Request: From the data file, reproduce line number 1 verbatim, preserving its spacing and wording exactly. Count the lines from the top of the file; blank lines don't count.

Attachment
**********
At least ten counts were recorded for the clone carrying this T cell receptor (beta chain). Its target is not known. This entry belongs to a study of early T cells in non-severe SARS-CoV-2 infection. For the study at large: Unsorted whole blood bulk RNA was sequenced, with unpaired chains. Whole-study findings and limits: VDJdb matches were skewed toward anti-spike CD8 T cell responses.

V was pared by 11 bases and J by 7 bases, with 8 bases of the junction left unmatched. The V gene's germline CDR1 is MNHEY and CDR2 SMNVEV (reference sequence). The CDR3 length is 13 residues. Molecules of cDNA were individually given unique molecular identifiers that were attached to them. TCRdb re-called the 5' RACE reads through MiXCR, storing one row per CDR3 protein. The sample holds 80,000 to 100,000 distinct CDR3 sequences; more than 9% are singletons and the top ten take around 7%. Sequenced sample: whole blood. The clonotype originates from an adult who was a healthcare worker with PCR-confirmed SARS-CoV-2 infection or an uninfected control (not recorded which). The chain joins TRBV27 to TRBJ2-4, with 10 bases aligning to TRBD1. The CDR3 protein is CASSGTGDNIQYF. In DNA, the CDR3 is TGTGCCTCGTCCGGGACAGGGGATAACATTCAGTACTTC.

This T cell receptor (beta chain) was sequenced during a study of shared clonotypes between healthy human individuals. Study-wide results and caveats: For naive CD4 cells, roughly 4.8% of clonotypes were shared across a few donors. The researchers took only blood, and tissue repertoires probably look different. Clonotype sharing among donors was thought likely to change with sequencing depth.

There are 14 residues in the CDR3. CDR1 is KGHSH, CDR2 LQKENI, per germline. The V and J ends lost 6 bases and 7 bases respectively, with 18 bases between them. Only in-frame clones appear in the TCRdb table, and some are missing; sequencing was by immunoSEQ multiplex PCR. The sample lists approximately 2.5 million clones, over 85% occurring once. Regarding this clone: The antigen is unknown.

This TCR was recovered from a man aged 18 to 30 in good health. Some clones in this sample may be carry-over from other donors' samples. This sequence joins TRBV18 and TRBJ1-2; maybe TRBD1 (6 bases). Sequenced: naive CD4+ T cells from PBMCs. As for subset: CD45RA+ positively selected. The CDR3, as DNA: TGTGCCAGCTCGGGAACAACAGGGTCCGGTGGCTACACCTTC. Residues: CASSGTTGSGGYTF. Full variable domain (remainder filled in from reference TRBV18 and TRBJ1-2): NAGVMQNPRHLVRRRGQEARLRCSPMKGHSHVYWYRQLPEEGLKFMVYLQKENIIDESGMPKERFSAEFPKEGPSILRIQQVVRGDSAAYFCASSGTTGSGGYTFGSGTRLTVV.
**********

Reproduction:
At least ten counts were recorded for the clone carrying this T cell receptor (beta chain). Its target is not known. This entry belongs to a study of early T cells in non-severe SARS-CoV-2 infection. For the study at large: Unsorted whole blood bulk RNA was sequenced, with unpaired chains. Whole-study findings and limits: VDJdb matches were skewed toward anti-spike CD8 T cell responses.